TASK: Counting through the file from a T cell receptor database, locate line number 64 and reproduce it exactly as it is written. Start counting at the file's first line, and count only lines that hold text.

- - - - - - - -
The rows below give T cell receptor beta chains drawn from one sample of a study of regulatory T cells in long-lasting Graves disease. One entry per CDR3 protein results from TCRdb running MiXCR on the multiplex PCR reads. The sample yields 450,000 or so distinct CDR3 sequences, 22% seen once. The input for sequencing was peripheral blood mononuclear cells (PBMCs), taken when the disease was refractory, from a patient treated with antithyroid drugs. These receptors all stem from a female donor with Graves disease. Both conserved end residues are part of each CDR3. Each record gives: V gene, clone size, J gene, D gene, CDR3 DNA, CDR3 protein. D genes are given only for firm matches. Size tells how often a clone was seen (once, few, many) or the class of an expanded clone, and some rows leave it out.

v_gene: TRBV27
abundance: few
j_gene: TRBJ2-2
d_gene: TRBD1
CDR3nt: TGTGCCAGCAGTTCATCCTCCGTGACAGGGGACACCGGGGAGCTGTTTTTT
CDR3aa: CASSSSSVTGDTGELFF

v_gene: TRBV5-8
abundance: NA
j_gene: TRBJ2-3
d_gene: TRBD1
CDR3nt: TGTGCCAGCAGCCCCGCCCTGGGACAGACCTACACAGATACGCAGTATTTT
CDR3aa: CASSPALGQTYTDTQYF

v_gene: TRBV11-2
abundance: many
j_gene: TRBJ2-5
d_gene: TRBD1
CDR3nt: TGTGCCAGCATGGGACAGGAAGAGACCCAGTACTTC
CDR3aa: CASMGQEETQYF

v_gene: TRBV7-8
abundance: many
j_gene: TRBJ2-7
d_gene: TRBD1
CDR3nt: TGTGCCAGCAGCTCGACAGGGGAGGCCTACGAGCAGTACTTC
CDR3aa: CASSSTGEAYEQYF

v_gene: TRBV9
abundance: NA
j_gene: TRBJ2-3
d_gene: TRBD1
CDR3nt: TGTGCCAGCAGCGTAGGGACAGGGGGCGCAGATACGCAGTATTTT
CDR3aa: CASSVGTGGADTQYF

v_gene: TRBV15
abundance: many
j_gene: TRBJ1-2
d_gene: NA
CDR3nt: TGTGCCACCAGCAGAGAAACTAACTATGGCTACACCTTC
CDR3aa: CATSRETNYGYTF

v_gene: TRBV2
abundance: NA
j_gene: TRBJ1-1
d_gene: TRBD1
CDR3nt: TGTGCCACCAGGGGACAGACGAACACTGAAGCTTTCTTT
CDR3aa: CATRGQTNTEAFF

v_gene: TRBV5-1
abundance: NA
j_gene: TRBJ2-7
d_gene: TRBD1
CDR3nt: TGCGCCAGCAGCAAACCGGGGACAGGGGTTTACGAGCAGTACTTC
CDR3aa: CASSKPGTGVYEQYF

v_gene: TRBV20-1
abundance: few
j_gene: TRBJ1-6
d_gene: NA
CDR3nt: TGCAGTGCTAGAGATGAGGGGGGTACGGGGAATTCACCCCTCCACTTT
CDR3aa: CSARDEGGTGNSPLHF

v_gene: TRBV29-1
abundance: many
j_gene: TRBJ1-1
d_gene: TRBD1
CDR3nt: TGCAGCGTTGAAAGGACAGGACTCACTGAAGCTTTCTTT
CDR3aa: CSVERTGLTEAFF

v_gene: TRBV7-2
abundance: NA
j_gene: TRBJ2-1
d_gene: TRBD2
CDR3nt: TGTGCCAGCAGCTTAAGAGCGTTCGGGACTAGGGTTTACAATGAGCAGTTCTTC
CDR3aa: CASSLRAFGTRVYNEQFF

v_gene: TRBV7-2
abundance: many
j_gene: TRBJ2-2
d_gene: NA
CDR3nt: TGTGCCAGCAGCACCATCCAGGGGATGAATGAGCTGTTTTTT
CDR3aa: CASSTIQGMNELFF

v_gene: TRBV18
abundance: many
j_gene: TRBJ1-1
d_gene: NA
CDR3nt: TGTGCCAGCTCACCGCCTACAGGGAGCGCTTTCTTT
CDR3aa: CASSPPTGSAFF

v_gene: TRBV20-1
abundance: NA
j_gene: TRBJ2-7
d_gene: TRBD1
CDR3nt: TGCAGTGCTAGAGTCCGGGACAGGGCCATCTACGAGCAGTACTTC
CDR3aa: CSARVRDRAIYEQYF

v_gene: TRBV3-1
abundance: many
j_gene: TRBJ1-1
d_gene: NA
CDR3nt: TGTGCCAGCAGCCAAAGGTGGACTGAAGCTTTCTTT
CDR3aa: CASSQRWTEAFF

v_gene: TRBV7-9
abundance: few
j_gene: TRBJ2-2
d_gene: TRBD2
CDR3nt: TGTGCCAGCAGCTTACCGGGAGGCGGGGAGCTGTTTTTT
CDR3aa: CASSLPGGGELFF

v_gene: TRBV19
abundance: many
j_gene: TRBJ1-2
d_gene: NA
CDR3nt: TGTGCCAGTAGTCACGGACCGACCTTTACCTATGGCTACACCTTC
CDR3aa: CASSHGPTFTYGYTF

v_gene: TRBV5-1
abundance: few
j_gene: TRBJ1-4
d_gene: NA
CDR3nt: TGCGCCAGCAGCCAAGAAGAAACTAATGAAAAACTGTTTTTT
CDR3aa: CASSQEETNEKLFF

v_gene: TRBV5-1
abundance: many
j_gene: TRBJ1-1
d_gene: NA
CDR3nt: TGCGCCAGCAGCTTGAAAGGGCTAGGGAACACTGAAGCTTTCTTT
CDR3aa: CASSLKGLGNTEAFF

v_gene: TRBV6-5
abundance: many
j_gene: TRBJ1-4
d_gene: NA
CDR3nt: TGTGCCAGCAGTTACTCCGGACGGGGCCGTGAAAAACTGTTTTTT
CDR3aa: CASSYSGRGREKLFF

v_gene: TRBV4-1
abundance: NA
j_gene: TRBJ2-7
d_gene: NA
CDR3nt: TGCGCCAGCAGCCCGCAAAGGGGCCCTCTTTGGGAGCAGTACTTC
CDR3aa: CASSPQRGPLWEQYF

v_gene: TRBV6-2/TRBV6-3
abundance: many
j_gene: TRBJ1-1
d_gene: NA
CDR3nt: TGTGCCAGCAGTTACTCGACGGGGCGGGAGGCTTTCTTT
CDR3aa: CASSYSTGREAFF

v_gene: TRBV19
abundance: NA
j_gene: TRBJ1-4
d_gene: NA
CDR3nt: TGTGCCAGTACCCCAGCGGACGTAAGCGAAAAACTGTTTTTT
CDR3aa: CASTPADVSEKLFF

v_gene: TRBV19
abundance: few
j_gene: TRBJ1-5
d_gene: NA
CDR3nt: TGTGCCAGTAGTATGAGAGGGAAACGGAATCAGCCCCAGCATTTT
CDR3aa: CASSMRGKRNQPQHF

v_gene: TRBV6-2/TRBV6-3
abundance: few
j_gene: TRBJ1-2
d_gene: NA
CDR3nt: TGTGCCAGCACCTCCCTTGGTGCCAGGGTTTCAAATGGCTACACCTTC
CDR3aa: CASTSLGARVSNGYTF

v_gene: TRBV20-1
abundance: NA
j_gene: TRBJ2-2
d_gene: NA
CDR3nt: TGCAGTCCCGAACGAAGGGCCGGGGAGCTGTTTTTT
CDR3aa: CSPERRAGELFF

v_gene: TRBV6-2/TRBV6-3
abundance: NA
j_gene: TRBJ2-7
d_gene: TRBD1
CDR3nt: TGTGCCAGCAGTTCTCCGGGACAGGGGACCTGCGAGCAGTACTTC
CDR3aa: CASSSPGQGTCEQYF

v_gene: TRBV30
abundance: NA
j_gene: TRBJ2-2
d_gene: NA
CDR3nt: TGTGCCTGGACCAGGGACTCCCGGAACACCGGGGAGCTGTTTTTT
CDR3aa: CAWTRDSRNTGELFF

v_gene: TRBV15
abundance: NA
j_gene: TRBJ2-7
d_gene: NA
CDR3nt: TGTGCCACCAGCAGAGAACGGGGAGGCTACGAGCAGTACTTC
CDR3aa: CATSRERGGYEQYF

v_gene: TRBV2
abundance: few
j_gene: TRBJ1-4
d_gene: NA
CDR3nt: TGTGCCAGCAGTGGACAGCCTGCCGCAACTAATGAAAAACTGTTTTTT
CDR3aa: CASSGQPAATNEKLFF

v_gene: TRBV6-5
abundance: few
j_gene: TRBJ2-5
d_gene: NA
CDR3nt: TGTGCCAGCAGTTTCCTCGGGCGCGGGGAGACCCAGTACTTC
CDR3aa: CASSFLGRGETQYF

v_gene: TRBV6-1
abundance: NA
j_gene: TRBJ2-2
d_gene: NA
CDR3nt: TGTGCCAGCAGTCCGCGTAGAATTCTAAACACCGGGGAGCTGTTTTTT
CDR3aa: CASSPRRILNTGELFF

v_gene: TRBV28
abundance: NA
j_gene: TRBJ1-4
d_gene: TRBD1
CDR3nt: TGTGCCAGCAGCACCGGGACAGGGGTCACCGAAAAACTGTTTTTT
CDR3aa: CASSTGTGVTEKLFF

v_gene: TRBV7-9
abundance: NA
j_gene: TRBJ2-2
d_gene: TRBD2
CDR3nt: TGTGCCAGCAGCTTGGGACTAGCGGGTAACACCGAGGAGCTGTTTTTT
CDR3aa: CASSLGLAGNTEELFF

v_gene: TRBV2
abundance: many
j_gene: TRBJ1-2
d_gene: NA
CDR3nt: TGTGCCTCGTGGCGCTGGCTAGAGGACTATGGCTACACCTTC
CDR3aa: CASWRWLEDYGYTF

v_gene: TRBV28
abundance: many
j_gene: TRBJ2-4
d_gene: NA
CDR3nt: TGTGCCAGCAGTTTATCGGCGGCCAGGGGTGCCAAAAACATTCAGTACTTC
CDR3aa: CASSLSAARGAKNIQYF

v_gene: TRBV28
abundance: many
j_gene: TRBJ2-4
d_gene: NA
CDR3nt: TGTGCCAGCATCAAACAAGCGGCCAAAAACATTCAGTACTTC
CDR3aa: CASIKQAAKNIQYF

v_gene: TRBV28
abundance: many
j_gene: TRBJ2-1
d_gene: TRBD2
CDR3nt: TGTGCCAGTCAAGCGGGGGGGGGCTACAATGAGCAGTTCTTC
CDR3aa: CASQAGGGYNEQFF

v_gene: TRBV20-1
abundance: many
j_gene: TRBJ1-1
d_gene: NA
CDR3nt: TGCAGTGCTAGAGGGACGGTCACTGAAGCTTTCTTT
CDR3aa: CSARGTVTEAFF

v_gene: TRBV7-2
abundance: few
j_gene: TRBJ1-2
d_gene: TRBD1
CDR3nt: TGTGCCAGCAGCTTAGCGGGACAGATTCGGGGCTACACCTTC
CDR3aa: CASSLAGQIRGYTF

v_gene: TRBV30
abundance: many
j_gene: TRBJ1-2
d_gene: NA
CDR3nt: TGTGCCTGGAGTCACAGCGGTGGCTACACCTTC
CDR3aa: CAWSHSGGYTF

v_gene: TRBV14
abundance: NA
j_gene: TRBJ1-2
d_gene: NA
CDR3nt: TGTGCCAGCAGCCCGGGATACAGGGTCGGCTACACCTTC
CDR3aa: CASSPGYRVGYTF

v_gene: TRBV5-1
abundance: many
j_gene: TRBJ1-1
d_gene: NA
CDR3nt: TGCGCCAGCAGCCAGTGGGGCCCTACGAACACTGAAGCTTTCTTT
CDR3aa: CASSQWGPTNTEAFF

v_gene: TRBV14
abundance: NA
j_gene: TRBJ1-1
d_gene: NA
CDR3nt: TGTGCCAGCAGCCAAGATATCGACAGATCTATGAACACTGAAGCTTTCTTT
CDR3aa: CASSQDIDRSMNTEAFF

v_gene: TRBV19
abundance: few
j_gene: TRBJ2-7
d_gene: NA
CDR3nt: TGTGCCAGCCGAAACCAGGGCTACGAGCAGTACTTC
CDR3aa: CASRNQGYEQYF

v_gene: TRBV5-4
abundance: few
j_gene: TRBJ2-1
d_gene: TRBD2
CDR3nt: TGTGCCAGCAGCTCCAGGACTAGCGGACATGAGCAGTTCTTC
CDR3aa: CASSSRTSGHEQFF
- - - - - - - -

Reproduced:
j_gene: TRBJ2-1